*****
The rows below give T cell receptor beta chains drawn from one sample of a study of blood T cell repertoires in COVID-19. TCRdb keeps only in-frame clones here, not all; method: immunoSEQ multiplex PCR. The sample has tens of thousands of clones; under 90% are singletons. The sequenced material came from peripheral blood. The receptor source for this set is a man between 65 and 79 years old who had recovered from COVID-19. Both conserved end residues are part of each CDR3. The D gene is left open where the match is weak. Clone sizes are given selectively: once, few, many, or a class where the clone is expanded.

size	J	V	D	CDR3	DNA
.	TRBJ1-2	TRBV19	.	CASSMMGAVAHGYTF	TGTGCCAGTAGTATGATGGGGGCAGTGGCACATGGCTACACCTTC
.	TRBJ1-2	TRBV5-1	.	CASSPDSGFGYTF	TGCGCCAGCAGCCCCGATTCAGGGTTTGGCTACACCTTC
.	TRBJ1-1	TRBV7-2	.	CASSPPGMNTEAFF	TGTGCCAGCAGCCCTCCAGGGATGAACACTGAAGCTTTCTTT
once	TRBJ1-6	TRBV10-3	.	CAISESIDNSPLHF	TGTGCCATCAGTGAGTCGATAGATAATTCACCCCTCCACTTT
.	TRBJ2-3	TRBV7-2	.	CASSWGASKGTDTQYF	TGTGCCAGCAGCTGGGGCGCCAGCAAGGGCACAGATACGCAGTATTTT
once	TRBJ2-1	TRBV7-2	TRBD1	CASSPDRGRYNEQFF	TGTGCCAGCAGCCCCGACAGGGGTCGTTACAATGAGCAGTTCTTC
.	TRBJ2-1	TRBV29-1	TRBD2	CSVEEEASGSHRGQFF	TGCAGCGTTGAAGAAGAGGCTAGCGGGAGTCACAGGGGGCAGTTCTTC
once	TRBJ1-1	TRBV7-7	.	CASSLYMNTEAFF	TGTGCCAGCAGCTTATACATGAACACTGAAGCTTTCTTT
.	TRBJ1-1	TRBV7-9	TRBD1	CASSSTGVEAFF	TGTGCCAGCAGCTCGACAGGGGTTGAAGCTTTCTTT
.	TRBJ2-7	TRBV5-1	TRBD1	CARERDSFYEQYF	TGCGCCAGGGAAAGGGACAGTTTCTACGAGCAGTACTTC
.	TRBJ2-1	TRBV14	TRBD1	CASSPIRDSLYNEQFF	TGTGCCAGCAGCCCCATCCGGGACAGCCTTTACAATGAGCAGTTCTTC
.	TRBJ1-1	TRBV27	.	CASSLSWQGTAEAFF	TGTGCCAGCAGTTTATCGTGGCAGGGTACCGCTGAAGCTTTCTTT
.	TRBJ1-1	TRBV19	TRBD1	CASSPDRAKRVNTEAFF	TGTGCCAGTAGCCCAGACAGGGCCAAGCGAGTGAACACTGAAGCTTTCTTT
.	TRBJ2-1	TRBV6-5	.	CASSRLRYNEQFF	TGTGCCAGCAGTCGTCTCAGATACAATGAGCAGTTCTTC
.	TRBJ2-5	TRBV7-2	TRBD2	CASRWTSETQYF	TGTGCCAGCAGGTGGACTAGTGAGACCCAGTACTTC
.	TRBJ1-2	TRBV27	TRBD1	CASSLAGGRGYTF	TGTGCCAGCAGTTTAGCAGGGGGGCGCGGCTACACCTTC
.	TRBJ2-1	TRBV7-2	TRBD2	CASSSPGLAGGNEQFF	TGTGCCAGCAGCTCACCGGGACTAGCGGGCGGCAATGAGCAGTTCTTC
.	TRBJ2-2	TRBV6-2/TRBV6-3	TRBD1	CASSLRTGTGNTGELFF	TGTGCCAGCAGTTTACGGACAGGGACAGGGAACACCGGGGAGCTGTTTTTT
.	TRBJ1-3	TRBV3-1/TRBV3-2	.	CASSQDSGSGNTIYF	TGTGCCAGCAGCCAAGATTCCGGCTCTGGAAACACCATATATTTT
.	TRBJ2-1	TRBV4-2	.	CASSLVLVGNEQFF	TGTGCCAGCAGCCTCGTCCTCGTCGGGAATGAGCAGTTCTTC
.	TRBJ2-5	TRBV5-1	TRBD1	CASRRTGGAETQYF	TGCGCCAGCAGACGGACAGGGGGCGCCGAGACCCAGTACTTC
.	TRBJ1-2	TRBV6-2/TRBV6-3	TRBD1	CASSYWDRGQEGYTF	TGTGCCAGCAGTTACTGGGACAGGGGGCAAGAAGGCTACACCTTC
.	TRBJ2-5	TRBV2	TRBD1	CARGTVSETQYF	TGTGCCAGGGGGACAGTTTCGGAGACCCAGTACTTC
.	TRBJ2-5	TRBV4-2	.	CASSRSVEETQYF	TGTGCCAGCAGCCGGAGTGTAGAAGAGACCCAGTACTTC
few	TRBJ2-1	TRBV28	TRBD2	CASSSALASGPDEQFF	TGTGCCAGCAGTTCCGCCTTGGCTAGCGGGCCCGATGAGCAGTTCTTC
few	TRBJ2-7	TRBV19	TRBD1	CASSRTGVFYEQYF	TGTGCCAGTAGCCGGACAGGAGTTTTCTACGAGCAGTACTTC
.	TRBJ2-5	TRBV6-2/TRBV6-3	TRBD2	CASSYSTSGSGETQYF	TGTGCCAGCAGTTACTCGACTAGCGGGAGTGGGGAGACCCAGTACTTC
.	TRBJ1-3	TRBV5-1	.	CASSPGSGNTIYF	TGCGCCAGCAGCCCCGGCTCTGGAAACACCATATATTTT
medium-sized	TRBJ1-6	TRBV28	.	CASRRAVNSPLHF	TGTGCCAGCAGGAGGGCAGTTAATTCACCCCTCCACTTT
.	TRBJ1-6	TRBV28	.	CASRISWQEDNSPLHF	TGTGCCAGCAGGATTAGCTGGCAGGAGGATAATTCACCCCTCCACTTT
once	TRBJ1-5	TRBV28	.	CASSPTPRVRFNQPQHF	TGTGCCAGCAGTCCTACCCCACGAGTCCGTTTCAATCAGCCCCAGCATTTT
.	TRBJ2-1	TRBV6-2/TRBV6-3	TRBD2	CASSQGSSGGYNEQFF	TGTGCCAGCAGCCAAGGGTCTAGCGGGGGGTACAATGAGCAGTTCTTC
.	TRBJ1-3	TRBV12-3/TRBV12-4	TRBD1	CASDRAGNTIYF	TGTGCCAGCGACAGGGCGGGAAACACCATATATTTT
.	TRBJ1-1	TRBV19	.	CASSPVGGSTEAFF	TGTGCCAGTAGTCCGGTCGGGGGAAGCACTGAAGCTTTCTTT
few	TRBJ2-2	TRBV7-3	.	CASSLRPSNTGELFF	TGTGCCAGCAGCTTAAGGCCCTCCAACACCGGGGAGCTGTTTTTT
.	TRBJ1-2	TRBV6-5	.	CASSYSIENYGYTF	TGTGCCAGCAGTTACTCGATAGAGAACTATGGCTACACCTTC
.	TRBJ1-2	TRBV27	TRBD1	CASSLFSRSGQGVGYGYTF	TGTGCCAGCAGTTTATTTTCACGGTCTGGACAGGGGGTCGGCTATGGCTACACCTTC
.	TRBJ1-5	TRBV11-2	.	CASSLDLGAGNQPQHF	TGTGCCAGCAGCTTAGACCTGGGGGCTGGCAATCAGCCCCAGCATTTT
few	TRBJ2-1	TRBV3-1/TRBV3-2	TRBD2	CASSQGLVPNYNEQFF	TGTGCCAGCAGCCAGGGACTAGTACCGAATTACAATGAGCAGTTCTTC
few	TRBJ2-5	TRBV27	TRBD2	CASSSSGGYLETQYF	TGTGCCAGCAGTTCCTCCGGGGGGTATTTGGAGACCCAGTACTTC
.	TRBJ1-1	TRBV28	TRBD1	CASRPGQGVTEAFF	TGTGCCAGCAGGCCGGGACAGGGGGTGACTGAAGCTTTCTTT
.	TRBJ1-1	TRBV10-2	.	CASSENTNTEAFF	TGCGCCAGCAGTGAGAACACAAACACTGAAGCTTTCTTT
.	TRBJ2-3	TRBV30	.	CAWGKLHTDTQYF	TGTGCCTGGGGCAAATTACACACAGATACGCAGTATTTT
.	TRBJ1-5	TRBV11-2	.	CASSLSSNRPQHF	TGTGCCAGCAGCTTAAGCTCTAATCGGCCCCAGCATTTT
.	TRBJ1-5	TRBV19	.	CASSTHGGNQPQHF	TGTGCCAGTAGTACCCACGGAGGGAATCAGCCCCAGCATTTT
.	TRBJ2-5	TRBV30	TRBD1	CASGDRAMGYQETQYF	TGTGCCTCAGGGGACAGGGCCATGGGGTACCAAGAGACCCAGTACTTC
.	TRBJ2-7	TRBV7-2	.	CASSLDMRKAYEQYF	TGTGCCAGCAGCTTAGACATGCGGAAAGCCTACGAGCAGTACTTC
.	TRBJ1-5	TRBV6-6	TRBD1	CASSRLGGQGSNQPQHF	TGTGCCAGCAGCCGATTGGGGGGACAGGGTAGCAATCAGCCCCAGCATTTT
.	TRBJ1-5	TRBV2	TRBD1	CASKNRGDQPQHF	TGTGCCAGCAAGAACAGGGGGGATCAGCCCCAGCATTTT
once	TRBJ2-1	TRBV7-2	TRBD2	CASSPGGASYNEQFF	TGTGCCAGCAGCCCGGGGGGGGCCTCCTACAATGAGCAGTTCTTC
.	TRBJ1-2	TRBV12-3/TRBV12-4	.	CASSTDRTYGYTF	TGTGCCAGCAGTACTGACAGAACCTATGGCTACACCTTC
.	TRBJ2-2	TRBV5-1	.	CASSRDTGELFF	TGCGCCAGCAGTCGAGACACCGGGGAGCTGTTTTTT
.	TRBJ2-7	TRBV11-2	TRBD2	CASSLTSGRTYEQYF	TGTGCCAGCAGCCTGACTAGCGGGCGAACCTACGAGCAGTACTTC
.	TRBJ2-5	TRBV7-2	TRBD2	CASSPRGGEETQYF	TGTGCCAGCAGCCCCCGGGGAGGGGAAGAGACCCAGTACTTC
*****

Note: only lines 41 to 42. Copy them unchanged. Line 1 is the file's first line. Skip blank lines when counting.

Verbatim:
few	TRBJ2-1	TRBV3-1/TRBV3-2	TRBD2	CASSQGLVPNYNEQFF	TGTGCCAGCAGCCAGGGACTAGTACCGAATTACAATGAGCAGTTCTTC
few	TRBJ2-5	TRBV27	TRBD2	CASSSSGGYLETQYF	TGTGCCAGCAGTTCCTCCGGGGGGTATTTGGAGACCCAGTACTTC